Small Sips
by Jeff Reichert

Dir. Park Chan-wook, South Korea, Focus Features

By now, it should be readily acknowledged that Park Chan-wook’s films, for all their maker’s talents as a visual stylist, are a bit moronic. Remove the comparatively dense and ethically ambiguous Sympathy for Mr. Vengeance from his oeuvre, and the rest of the lot seem hardly worth the effort of watching, much less devoting serious consideration to. Supremely bombastic and marred by a wildly suspect moral calculus (both in terms of diegesis and Park’s questionable commitment to unpacking the concept of vengeance as opposed to just exploiting its nastiness), Oldboy and Sympathy for Lady Vengeance only surprised in that they found any traction at all—and we won’t even touch his abhorrent chapter of Three...Extremes and the nonsensical Korean studio stiffy JSA: Joint Security Area. Park is to Asian genre film what Sam Mendes is to middle-budget American prestige pictures—full of sound and fury. You know the rest.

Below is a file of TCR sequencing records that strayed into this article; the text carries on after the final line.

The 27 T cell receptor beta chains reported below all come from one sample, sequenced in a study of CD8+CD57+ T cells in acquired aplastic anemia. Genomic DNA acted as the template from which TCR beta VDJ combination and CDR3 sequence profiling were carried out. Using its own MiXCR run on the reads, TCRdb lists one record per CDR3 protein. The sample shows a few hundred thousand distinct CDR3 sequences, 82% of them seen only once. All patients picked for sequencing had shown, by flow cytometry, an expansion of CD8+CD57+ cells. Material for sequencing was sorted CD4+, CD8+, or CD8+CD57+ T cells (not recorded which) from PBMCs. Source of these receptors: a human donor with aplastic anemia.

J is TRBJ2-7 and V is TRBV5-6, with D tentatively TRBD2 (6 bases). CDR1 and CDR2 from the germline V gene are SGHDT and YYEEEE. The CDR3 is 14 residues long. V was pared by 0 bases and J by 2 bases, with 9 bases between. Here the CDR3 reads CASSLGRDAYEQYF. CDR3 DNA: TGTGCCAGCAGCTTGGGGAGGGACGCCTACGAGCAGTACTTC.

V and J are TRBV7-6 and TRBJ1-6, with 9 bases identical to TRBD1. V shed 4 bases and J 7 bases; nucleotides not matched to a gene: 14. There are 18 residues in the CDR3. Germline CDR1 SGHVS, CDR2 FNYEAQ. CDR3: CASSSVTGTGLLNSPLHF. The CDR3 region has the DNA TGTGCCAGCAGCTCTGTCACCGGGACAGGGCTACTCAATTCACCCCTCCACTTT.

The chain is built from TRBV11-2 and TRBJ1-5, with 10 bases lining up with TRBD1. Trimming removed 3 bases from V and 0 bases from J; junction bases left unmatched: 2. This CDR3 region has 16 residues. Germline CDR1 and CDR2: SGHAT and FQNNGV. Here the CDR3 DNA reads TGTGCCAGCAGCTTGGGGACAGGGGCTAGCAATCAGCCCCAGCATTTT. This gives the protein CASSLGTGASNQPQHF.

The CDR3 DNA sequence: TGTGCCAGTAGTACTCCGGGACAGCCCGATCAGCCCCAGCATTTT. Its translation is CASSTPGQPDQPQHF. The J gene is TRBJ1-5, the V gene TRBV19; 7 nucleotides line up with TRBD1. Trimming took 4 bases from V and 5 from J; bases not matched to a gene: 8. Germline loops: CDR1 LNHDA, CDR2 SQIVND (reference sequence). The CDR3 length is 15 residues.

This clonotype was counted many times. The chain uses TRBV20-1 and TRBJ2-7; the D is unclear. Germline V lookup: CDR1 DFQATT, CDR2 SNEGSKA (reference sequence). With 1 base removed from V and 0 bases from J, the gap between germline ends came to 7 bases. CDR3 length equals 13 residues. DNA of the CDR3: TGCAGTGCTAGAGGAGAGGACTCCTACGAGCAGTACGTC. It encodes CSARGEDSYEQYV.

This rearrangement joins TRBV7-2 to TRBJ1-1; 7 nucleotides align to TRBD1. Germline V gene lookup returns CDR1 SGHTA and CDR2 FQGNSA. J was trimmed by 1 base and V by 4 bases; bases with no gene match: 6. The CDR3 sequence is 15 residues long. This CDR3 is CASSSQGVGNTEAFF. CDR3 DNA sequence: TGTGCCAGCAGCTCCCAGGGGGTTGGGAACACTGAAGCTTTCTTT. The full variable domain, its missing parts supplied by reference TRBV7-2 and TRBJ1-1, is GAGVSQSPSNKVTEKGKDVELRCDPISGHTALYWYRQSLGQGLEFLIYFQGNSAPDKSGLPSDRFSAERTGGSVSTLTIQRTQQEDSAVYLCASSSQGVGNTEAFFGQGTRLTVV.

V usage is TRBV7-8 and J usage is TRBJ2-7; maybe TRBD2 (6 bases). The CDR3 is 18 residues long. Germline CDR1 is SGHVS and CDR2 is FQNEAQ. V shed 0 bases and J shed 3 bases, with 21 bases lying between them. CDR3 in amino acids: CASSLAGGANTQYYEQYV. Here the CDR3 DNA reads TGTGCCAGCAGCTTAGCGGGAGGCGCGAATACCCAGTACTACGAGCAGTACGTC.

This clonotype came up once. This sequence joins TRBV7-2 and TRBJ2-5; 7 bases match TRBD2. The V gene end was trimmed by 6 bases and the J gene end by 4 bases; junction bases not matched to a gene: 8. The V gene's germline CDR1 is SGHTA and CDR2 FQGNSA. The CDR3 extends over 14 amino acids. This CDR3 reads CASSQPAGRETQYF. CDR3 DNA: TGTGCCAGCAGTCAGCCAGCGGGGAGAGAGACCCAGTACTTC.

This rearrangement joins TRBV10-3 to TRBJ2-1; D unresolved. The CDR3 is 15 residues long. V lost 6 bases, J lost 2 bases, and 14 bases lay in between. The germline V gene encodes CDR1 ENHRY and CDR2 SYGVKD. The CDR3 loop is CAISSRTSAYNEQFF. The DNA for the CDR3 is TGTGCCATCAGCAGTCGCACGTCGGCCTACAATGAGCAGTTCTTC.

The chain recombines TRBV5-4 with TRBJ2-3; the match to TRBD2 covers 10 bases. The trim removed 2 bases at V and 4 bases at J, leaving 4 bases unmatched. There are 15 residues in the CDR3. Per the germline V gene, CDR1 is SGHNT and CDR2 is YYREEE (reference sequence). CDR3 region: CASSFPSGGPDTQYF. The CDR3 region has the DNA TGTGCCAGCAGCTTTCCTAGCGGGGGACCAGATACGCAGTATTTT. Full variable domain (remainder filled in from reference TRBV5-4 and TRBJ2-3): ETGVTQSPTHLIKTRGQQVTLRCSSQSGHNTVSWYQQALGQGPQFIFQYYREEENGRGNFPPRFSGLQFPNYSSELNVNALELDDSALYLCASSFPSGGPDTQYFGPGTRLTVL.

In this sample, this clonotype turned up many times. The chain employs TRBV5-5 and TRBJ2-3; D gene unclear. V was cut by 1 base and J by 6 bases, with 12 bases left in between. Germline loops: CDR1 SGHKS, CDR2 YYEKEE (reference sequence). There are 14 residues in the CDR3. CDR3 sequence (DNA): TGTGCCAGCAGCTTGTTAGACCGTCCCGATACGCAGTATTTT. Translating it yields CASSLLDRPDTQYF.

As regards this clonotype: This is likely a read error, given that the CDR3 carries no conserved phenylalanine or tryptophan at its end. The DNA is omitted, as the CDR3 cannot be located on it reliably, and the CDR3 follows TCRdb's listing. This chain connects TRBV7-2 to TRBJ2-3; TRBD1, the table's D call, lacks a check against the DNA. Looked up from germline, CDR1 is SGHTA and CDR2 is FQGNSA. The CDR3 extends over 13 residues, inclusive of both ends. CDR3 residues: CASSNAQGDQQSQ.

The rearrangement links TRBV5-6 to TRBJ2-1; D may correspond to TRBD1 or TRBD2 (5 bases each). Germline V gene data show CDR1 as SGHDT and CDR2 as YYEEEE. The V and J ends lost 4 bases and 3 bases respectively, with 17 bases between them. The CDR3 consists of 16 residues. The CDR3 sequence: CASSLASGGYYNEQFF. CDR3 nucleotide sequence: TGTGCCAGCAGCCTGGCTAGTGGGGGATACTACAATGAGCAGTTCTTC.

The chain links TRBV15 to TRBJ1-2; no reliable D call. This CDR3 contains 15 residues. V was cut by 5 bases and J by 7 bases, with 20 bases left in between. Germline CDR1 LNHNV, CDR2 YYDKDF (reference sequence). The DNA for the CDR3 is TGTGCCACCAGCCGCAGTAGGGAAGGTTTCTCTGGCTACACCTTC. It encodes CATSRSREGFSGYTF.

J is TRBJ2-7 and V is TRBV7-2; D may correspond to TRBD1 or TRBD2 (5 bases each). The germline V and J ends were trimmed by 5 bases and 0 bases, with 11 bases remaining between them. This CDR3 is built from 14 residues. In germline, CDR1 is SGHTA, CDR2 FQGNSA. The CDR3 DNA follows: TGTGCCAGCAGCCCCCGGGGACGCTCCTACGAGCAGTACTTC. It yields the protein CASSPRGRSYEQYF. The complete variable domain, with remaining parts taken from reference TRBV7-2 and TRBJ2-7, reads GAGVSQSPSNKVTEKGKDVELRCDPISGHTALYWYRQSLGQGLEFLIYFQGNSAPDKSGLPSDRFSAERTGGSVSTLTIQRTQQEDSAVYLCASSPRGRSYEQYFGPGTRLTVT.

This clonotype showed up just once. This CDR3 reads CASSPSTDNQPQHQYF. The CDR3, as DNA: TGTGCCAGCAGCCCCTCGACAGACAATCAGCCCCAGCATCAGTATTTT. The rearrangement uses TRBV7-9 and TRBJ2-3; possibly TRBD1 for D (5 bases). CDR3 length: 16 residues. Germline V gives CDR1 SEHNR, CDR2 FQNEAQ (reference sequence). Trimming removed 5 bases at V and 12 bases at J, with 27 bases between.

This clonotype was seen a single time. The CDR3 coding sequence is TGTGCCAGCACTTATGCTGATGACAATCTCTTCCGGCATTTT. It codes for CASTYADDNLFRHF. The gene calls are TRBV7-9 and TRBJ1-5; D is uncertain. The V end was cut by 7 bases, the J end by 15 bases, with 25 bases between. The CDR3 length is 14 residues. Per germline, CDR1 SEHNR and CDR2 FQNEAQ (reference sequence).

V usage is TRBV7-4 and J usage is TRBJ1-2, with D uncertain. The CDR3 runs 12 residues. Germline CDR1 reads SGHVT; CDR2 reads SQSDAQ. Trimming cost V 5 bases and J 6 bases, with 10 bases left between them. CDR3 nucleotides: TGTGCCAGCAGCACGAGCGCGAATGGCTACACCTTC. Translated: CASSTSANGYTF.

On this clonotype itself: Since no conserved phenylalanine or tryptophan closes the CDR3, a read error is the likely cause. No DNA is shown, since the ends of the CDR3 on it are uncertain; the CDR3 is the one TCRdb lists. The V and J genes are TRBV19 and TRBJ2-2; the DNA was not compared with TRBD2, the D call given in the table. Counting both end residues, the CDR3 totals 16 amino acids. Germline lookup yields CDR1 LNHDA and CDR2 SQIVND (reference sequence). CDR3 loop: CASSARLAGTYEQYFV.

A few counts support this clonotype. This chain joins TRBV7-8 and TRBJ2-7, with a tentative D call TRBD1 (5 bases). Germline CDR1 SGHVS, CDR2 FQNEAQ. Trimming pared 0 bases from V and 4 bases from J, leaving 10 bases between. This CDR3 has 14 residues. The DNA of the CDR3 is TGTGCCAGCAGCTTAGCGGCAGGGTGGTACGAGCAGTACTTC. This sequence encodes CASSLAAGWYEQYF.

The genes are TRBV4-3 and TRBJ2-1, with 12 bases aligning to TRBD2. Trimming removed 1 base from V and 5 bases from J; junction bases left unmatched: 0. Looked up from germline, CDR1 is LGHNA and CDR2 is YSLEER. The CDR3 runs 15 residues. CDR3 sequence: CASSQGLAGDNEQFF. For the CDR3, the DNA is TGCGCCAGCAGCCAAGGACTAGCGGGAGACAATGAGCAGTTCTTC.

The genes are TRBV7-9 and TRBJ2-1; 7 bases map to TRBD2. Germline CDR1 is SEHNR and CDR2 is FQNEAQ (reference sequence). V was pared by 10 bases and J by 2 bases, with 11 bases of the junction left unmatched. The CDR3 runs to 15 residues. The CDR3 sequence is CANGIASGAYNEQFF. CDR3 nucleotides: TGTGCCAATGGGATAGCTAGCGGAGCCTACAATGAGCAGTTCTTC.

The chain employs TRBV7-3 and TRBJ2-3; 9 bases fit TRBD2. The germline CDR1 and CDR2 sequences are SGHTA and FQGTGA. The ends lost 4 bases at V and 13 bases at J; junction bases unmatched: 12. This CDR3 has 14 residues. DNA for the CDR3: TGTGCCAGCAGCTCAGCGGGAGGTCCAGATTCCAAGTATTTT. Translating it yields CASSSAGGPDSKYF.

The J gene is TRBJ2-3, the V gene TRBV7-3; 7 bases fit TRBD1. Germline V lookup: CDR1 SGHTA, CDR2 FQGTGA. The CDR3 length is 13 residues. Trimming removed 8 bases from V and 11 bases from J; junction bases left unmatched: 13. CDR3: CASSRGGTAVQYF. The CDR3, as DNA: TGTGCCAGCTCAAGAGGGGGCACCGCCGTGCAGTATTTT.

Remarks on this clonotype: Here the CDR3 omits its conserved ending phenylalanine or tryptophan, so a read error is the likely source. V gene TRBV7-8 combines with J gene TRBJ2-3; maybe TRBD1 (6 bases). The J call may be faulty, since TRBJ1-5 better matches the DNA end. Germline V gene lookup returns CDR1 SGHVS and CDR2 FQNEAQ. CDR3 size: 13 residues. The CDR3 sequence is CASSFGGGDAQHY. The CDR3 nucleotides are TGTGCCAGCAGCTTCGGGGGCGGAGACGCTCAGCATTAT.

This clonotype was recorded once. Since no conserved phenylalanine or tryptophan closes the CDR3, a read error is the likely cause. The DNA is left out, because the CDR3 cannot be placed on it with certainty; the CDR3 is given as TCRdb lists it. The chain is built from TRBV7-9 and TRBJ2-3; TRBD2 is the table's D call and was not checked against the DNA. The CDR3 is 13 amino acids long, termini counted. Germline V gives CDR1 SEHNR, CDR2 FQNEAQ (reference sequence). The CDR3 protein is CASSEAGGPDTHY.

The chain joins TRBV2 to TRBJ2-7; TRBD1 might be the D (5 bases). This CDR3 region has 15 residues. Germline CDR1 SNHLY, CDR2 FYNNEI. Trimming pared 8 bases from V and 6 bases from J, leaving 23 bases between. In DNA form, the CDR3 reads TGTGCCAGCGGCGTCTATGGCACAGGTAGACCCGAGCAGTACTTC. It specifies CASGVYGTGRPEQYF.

Park’s latest, Thirst, is a vampire film, coming at a time when consumers seem at peak hunger for such things. This savvy befits a filmmaker who populates his movies with Xtreme incident to maintain outsider cachet, while still slavishly remaining in thrall to convention and trend. It’s also, given Park’s—and much of recent South Korean cinema’s—tendency towards narrative excess (witness the variety of half considered subplots that run huffing and puffing alongside the main narratives of The Host, Save the Green Planet, The Chaser), a heaving love story, a riff on Double Indemnity, a movie about faith and feminine empowerment, and yes, a bloody vampire flick. The narrative is built from gibberish: Father Sang-hyeon (Song Kang-ho from The Host), so upset at the amount of misery in the world, surrenders his body to science, and is infected with a horrible virus that eventually kills him in an oral explosion of the red stuff that recalls a similarly Grand Guignol climactic bit of violence in Ran. In trying to save the priest, the staff orders a transfusion, but pulls out some bad blood, resulting in Sang-hyeon’s inexplicable (explanations are not Park’s interest here) rebirth as a vampire. A bloodsucker, but of a kindler gentler variety—he drinks only from the IVs of coma patients at the hospital where he volunteers, and in small doses.